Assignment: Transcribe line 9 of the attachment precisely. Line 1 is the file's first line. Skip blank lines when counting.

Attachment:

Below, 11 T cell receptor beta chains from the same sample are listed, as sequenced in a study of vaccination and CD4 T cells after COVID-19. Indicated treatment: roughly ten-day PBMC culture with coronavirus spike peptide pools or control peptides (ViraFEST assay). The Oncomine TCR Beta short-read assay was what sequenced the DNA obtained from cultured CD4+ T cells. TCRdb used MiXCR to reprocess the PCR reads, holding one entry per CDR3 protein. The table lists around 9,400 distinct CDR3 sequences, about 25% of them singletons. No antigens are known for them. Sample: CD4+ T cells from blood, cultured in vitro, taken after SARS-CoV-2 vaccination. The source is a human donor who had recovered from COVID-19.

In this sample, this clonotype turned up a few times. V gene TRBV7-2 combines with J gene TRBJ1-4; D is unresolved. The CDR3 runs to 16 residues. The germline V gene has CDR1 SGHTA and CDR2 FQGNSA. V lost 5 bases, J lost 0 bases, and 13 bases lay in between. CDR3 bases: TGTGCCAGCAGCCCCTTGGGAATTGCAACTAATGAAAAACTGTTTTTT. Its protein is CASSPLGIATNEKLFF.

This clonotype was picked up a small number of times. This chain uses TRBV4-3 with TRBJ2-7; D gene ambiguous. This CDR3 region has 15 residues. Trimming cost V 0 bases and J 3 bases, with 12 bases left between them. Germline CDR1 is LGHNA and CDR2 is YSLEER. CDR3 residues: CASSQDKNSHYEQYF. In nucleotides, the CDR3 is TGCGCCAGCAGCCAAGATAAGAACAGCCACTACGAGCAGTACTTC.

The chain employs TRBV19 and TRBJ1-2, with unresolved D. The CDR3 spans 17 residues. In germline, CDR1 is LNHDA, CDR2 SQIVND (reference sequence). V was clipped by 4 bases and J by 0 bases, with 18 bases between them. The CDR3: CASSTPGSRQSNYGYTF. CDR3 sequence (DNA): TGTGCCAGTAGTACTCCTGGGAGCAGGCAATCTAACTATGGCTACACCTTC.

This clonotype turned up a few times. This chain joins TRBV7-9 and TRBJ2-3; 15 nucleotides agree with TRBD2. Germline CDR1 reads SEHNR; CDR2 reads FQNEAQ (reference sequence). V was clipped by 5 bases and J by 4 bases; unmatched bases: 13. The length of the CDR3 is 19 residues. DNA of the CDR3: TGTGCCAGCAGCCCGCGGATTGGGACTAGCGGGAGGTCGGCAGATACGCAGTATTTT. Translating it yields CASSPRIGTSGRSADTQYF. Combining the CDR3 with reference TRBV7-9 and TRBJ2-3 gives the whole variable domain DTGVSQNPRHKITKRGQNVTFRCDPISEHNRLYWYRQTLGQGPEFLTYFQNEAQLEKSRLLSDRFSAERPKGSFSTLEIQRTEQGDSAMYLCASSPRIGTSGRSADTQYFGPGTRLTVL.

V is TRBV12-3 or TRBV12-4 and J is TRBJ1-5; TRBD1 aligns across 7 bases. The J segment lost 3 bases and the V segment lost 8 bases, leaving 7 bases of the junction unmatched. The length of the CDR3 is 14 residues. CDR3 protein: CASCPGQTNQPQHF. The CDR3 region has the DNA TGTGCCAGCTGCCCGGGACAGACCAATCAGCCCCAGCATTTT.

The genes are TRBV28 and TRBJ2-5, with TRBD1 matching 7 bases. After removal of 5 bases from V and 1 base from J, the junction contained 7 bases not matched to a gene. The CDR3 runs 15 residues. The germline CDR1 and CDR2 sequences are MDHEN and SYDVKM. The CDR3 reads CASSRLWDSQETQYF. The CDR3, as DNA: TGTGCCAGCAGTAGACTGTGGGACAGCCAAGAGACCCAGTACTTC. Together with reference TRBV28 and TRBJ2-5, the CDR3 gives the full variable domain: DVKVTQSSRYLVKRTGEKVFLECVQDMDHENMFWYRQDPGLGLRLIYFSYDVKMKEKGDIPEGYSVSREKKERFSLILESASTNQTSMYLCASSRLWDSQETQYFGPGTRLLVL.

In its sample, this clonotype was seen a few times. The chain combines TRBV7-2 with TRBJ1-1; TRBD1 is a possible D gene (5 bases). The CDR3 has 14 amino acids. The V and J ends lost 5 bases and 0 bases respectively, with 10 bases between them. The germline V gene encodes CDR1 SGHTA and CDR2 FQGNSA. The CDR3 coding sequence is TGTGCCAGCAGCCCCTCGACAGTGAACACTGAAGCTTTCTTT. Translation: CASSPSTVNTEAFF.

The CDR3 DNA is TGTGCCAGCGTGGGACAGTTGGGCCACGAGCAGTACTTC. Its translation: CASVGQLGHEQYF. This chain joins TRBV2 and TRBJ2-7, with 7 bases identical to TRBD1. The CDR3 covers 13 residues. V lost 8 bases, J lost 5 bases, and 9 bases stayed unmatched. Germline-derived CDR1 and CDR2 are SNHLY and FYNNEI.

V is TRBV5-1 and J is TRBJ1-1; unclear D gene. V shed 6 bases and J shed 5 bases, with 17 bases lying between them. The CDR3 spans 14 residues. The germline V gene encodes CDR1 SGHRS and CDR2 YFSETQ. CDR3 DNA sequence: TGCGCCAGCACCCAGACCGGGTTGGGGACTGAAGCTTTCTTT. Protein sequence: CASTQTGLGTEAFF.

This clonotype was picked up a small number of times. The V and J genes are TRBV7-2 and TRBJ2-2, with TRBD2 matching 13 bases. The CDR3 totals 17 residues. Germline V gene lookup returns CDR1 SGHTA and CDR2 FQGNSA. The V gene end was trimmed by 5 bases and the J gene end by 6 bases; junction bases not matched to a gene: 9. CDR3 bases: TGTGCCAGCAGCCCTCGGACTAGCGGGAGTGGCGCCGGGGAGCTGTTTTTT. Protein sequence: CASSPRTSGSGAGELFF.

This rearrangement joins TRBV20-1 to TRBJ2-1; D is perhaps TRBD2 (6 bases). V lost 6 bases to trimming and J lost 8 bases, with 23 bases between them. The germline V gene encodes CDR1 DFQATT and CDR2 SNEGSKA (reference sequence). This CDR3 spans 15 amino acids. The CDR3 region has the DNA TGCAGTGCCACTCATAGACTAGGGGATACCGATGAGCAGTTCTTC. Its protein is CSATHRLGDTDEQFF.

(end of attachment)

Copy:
The CDR3 DNA is TGTGCCAGCGTGGGACAGTTGGGCCACGAGCAGTACTTC. Its translation: CASVGQLGHEQYF. This chain joins TRBV2 and TRBJ2-7, with 7 bases identical to TRBD1. The CDR3 covers 13 residues. V lost 8 bases, J lost 5 bases, and 9 bases stayed unmatched. Germline-derived CDR1 and CDR2 are SNHLY and FYNNEI.